Divorcing His Politics
Perhaps Toni Atkins, a gay city councilwoman, knew her effort would be in vain. She persuaded San Diego's city council to sign a resolution in support of gay marriage. But the Republican mayor swiftly promised a veto . That would be consistent, he said, with the views he'd always expressed in public.
The mayor would not talk to me about his decision. Instead, his spokesman Fred Sainz, who's gay, told me the mayor does not believe in gay marriage. End of discussion.
But I had no idea of the mayor's private turmoil that night.
On Tuesday evening, Jerry Sanders was on the phone with his daughter, a lesbian in her 20s. Friends and neighbors stayed awake with a man whose heart was at odds with his politics. Just 48 hours later, the mayor would launch his re-election c38aign, already facing competition from a conservative rival. And he would address the core of the GOP at a major conference here.
On Wednesday afternoon, a surprise announcement:
<b> Mayor Sanders TO SIGN Council Resolution on Gay Marriage Brief; Mayor to Explain Principled Stance at News Conference this Afternoon </b>
I ran through all the political explanations in my head. Here's what I came up with: The city council speaks for the people, and it would be wrong for the mayor to resist the will of the people, and a veto would be needless political theater that distracts the city from its real business.
I scooted to the the 13th floor of City Hall with my gear. It's a routine that felt different as soon as I entered the room. The mayor's entire staff was there. Fred walked in and asked us to please keep our questions brief, as it had been a very rough day for the mayor. He started to leave and then doubled-back. By the way, he informed us, Rana will be here .
Rana S38son is Jerry Sanders' wife. The reporters had to get the spelling of her name, because most of us had never written it down before. She had never appeared with him in the press before.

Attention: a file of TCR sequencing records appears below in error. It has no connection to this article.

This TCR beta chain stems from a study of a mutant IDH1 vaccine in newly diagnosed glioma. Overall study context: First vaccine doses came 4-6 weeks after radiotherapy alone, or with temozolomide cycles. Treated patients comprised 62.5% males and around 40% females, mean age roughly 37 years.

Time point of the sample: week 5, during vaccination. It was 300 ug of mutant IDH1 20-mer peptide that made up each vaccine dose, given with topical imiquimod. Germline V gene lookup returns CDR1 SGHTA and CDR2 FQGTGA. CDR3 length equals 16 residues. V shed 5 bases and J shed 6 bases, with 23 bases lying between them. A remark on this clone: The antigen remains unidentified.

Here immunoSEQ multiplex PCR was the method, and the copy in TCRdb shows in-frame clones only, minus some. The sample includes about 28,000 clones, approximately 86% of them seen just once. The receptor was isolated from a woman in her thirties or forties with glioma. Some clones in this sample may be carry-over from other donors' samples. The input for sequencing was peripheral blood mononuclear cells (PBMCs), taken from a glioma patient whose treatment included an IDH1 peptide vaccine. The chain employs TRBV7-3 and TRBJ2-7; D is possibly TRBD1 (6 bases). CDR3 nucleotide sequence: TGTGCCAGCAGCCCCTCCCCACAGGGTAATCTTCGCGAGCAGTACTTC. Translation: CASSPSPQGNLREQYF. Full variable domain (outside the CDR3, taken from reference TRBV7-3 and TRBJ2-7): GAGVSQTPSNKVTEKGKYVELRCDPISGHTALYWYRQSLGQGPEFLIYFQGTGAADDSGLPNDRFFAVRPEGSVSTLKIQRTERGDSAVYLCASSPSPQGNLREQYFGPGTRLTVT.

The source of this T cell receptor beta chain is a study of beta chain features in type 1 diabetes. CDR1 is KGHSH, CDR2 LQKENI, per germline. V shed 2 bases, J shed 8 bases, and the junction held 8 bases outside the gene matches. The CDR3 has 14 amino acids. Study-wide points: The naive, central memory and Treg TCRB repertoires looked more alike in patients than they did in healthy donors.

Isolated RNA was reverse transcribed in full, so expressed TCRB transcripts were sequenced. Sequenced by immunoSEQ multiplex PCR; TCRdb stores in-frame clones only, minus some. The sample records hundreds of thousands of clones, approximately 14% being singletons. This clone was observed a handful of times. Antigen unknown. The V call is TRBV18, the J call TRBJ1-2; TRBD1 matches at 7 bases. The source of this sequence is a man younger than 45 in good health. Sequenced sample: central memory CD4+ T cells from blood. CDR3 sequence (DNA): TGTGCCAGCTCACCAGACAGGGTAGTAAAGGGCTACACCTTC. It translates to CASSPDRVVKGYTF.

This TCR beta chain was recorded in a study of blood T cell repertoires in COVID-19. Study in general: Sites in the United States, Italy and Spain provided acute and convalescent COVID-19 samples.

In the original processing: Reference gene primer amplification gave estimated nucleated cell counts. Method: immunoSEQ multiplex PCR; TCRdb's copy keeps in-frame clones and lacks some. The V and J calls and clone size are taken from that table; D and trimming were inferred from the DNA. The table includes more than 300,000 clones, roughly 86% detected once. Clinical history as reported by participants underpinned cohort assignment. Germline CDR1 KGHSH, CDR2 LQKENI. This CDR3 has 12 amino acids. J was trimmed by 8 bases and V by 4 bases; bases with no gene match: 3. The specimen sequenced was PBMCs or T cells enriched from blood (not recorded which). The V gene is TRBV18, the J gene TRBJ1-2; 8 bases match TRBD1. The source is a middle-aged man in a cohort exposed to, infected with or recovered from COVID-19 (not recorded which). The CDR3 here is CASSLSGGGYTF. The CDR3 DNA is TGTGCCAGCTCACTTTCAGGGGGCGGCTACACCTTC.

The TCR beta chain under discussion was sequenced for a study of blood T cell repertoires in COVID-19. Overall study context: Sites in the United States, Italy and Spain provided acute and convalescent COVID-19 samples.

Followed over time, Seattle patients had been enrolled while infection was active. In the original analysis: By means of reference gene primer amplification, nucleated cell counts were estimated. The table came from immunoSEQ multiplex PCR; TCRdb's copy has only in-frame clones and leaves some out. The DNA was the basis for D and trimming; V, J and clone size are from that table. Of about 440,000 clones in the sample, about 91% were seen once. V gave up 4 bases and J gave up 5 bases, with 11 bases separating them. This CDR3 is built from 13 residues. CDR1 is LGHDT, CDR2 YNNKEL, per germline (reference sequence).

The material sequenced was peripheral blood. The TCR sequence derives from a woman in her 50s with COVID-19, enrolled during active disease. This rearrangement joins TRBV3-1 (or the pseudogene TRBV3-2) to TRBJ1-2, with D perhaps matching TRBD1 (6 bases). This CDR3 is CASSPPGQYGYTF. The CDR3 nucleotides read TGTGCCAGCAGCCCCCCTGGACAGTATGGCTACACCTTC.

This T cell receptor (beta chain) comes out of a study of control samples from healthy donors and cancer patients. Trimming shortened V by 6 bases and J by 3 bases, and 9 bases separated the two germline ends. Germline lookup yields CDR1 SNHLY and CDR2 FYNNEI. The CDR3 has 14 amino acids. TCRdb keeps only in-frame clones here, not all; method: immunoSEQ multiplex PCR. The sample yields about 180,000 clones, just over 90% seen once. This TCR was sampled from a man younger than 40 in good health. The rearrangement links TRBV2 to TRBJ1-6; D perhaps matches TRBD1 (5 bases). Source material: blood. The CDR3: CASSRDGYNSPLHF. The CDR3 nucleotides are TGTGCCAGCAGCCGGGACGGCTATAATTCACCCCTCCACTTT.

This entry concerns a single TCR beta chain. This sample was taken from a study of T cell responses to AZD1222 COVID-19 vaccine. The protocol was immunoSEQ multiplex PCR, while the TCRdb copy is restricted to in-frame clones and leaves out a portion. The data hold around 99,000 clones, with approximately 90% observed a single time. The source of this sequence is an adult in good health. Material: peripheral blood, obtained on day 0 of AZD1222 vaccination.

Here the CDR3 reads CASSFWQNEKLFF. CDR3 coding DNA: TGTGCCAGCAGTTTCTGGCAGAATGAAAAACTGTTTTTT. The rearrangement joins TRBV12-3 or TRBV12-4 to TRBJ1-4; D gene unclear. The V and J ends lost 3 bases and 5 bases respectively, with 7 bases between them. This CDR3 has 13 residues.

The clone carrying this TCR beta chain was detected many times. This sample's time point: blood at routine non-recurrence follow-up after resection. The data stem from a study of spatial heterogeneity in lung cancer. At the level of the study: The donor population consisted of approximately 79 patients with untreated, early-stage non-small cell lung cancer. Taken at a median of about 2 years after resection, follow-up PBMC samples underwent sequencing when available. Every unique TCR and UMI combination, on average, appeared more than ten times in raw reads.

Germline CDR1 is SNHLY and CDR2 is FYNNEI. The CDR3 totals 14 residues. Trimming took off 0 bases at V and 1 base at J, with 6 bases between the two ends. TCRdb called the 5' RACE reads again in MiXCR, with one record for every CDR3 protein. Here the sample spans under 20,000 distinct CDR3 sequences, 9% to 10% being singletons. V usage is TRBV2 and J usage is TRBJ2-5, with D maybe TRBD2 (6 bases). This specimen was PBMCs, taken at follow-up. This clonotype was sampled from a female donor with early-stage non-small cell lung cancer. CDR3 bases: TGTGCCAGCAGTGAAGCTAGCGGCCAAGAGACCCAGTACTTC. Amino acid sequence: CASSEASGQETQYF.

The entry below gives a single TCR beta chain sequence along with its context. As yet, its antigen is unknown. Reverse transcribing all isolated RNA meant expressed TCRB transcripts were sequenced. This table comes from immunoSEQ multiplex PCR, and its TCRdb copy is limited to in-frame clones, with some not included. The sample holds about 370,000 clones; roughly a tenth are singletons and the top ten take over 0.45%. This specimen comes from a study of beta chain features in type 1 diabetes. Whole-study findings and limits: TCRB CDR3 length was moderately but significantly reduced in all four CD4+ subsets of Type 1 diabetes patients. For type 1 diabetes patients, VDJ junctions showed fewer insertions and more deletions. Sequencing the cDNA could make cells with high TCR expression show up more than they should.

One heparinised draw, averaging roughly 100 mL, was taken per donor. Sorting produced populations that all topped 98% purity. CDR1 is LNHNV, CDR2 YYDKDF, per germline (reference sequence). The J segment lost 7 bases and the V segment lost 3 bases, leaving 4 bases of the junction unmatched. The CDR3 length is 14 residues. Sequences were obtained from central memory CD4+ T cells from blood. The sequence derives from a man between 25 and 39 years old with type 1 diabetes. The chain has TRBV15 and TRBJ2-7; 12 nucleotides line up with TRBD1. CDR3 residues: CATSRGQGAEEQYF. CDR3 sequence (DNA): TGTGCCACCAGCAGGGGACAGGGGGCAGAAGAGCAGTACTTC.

Rana was stoic, even stern. She never uttered a word. The mayor wore a crisp suit, as he does at every press conference, and smiled at the reporters. A photograph would have revealed nothing unusual. Sanders began a prepared speech, then paused, then took a shaky sip of water. ( Watch the video -- Windows Media )
He told us he suddenly felt the "enormity" of the city council's resolution, and that his gay friends and family prompted serious soul-searching. He told us he had evolved. Oh my God, I thought, he's coming out.
I was wrong. Perhaps more stunningly, Sanders revealed his daughter's sexual orientation, and that several staffers are gay. "I couldn't look any of them in the face and tell them their relationship, their very lives, were any less meaningful than the marriage I share with my wife," he said through tears.
Arrested, I stopped taking notes. A press conference is normally so sterile, so superficial, so staged. This moment was none of those. "Wow," a friend later told me. "He totally just accepted that his daughter is gay."
I struggled to maintain my professional distance. No matter your politics, you could not have watched this speech unaffected.
The mayor finished speaking and sailed out of the room. We sat stunned, silent. A few moments later, the frenzy of phone calls began. Fred came back in the room to tell us the mayor would answer questions inside his office.
I resisted the urge to tell the mayor how courageous he was, how much I appreciated his honesty. He spoke to us softly, repeatedly thanking us for being with him. I knew the live shots, the sound bites, the news alerts would take over the airwaves within hours. I knew the story would be scooped up by the national media and the blogosphere. But for a few minutes, sitting next to Jerry Sanders, I felt like the moment was ours.
KPBS reporter Alison St John reflects on the mayor's change of heart.